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December 1998

Cover Story
Teacher Shortage Looms

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Almost Half of Ontario Teachers to Retire
in the Next 10 Years

For the first time ever, data in the College registry allows researchers to predict not only how many teachers will retire soon, but what they are qualified to teach and where in the province they live. And the data shows that shortages will hit almost every subject area and every part of the province very soon.

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By Frank McIntyre

A study by the Ontario College of Teachers shows that the profession must prepare for a massive turnover in the province’s teaching population. The College’s databank shows that an astonishing 41,000 teachers will retire in just five years and more than 78,000 of the College’s 171,500 members will reach retirement age over the next 10 years.

Ontario’s school boards are already scrambling as teacher shortages begin to emerge in specialized areas – French as a Second Language, Maths, Sciences, secondary technology subjects and teachers able to provide leadership in the uses of computers in our schools. These current staffing pressures are just the leading edge of much deeper and more widespread shortages that could emerge as the fast-growing wave of teacher retirements engulfs boards across the province over the next decade.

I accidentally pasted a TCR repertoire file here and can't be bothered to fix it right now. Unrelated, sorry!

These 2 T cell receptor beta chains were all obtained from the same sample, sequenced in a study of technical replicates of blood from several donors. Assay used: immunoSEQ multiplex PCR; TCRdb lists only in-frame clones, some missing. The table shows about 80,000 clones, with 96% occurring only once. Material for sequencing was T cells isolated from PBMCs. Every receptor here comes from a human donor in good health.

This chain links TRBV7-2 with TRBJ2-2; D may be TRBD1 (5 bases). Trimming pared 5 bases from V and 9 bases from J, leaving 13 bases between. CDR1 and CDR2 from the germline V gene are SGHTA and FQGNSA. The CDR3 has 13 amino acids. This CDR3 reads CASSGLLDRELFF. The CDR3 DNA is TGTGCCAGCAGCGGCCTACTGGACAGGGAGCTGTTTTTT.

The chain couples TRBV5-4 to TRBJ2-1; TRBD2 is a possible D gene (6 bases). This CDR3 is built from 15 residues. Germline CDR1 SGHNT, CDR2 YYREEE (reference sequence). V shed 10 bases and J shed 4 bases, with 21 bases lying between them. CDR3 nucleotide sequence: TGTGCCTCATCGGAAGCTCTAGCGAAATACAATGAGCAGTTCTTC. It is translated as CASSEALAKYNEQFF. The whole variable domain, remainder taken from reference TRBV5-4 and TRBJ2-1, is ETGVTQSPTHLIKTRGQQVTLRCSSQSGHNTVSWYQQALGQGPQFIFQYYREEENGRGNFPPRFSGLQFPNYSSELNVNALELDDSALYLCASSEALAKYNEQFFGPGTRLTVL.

The College’s regulatory role includes alerting the profession to teacher shortages that may emerge across the province. Unexpected shortages and inadequate planning could severely limit the capacity of boards and independent schools to recruit appropriately-qualified teachers for Ontario’s classrooms. Such shortages could impinge on programs and ultimately affect quality of education.


For the first time ever in the history of forecasting teacher supply and demand, the College registry allows us to look at the entire supply of Ontario certified teachers. Whether actively working or not, living in Ontario or elsewhere, employed as a teacher or otherwise, in publicly-funded or independent schools, teaching full-time, part-time or supply, everyone certified to teach in Ontario is recorded in the College registry.